At the strategy level, one component of the Enterprise Engagement strategy will certainly be employee engagement. Within that strategy will be elements addressing communications, assessment, metrics, etc. For example, the strategy might describe the need to enlist managers and supervisors in the goal of increasing employee engagement. A tactic might be to develop or purchase training for front line managers and supervisors that will both build their awareness of the advantages of employee engagement and equip them with better skills around goal setting, recognition,
feedback and coaching. The tasks that fallout from this element of the strategy and this tactic are numerous. Persons will have to be assigned to investigate training, evaluate it, determine whether to build or buy, book venues, schedule classes, print materials, find and qualify instructors, teach classes, etc.
Case Vignette: John Deere Credit
In 2005, John Deere Credit (now John Deere Financial) had about 800 employees. It sought to improve its managers’ capabilities in employee engagement. First, JDC surveyed the organization. Though much like an engagement survey, this survey focused on those things most impacted by a person’s direct manager or supervisor. Analyzing the results, JDC could see what managers were doing relatively well and relatively poorly. Strengths and weaknesses were ranked and shared.
This gave the organization and managers themselves a benchmark, insight and guidance. In addition to drafting plans at the unit and individual levels, managers were asked to choose two activities that they would lead with their reports. Monthly meetings were scheduled to review progress and hold all managers accountable for following through with their plans.
JDC’s next employee engagement survey about 12 months later revealed tremendous gains. While it was not possible for JDC to isolate for the impact of the manager initiative alone, they felt that the initiative could be attributed the lion’s share of the improvements.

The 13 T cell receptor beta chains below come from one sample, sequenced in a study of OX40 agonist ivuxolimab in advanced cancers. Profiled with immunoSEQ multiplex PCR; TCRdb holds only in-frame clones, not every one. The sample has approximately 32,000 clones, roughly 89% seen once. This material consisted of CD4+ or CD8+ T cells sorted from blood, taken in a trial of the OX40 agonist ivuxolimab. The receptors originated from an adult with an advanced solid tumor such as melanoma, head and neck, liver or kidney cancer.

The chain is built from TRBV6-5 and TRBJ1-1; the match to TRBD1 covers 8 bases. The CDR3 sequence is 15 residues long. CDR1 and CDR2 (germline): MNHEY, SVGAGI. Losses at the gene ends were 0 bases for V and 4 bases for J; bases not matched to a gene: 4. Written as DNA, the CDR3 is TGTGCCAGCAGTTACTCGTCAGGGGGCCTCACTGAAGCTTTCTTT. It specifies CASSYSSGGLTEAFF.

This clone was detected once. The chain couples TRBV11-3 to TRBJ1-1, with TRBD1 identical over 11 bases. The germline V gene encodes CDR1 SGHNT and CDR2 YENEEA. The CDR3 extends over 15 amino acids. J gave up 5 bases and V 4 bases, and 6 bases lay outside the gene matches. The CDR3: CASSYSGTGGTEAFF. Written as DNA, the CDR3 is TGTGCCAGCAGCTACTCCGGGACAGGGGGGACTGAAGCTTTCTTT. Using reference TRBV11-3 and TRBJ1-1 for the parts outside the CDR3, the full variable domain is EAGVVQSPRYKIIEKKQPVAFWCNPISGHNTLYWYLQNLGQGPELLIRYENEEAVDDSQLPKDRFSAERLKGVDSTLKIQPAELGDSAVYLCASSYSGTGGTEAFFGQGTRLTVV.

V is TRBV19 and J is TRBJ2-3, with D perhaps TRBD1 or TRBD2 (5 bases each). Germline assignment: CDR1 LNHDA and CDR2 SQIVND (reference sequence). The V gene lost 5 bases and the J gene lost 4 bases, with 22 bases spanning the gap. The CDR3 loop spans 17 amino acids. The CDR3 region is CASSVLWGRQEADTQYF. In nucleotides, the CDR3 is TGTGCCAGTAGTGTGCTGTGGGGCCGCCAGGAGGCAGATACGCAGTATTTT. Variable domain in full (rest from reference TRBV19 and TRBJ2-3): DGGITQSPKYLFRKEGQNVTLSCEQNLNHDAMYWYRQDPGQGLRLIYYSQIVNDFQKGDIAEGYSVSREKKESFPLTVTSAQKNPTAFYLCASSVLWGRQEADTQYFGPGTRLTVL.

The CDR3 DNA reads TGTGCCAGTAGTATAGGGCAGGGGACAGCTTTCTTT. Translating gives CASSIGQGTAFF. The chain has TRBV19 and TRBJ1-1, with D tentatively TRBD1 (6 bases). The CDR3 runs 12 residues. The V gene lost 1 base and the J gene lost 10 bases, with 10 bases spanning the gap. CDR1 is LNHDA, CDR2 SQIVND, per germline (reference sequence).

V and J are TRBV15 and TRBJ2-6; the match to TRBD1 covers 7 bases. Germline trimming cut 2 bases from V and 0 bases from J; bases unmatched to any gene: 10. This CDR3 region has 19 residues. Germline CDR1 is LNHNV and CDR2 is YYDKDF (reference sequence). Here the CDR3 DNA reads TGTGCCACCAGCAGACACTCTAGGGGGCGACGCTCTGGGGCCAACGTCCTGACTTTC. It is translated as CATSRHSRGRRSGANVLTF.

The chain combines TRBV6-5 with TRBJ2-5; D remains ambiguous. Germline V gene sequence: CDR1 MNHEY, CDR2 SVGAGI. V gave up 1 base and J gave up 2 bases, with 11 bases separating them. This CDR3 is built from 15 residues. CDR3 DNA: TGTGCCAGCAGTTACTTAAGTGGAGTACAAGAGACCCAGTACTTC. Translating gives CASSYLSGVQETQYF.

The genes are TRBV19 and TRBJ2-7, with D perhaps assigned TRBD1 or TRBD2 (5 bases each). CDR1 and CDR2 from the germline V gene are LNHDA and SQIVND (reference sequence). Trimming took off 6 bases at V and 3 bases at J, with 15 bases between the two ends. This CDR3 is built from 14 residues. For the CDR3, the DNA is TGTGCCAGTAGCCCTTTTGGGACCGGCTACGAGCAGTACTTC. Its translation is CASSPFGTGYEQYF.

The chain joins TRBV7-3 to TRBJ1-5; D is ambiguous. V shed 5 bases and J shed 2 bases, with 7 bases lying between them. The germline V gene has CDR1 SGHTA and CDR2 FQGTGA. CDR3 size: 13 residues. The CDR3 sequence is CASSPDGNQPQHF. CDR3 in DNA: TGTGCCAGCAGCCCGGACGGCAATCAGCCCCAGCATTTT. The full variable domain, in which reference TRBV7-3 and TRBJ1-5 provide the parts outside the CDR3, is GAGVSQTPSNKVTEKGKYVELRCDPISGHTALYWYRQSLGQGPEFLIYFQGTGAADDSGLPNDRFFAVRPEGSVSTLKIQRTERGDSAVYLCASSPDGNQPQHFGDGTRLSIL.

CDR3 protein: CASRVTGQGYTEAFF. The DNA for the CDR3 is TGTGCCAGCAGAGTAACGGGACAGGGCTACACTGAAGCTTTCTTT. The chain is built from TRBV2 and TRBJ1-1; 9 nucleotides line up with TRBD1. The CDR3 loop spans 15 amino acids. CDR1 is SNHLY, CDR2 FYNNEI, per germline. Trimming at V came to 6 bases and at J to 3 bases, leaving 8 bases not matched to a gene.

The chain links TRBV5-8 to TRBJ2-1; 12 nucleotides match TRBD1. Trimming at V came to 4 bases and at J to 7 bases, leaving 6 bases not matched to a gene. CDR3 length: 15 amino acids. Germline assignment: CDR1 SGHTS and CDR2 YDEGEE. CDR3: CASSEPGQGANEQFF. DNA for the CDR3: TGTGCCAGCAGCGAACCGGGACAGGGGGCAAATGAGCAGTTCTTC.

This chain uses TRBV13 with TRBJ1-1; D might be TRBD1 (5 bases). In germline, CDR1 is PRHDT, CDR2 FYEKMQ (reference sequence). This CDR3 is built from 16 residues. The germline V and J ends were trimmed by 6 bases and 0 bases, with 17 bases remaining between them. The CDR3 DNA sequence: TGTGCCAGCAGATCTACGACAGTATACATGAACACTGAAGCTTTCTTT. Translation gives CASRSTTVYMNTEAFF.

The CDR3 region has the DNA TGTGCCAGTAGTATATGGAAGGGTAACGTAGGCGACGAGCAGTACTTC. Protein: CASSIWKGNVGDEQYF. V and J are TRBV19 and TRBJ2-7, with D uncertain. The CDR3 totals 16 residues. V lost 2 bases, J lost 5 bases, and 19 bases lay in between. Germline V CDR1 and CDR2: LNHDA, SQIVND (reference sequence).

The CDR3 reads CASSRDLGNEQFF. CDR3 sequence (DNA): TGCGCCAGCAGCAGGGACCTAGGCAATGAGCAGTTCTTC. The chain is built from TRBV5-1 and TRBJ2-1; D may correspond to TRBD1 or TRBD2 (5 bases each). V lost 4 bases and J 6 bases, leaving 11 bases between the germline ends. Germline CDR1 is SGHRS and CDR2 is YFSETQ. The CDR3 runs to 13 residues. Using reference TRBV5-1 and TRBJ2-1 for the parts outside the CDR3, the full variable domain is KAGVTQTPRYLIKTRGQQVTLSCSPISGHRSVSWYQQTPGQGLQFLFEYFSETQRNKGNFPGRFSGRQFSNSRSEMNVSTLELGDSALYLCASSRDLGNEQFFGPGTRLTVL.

JDC’s goal, no doubt, was to generate more revenue and profits through a strategy with many elements, one of which was to increase employee engagement. One tactic (among several) was to enlist the managers in improving engagement levels. Tasks included the assessment survey, analysis, communicating the results and organizing the managers to choose their own methods of increasing engagement. The managers developed tactical plans of their own, and executed many tasks along the way.
Another key component of an enterprise engagement strategy is customer engagement. Customer engagement occurs when customers become fans ― willing and even eager to refer their family, friends, and colleagues. Only when a customer is emotionally engaged will they spend even a very small amount of their unpaid time promoting a commercial brand – think Harley Davidson, Apple, most colleges and universities, even certain banks and airlines.
The benefit of reaching this level of connection with customers is profound. In their 2007 book Human Sigma, Gallup studied organizations across various industries. They found that when customer is rationally satisfied – i.e., against price, quality, delivery, etc. – they are no more likely to stay or spend more money with a company than is a customer who is dissatisfied. However, when a customer becomes emotionally engaged, they are tremendously more likely to be retained and to spend more.5
The tactics of customer engagement are many, but those that emphasize customer service, rewards and branding are the mainstays. Below are three case studies that illustrate several tactics with an emphasis on enterprise engagement – both in combining elements of engagement (employee and customer) and in driving at consistency across the enterprise.
5 Gallup Consulting (2009), Custome r Engag ement : Wh at’s you r eng agement rat io? – Gallup: available at www.gallup.com
Case Vignette: Isle of Capri Casinos
When a new management team took over at Isle Corp, they embarked on a rebuilding program. The shared vision was to make Isle of Capri Casinos one of the premiere gaming operators in the US.
Within the strategy to accomplish this goal was a customer engagement strategy. Isle of Capri wanted to ensure that every interaction between an employee and a guest should be used to build an emotional connection to the brand. Moreover, to become a premiere gaming operator, it included in its strategy a customer engagement plan - to make every guest experience a memorable one by using basic tenets of hospitality to enhance the guest experience, i.e., courtesy. This strategy, though clear and straight forward, required significant change – cultural change in fact.
Among the tactics the casino used to implement the strategy was the creation of an energizing and informative program for diverse functional areas of customer-facing employees called: “See.Say.Smile.” The program was to be implemented enterprisewide and in an environment in which many customer facing employees were jaded and skeptical. Isle of Capri Casinos realized that to make their customer engagement strategy work, they needed to embed and integrate an employee engagement effort at the same time.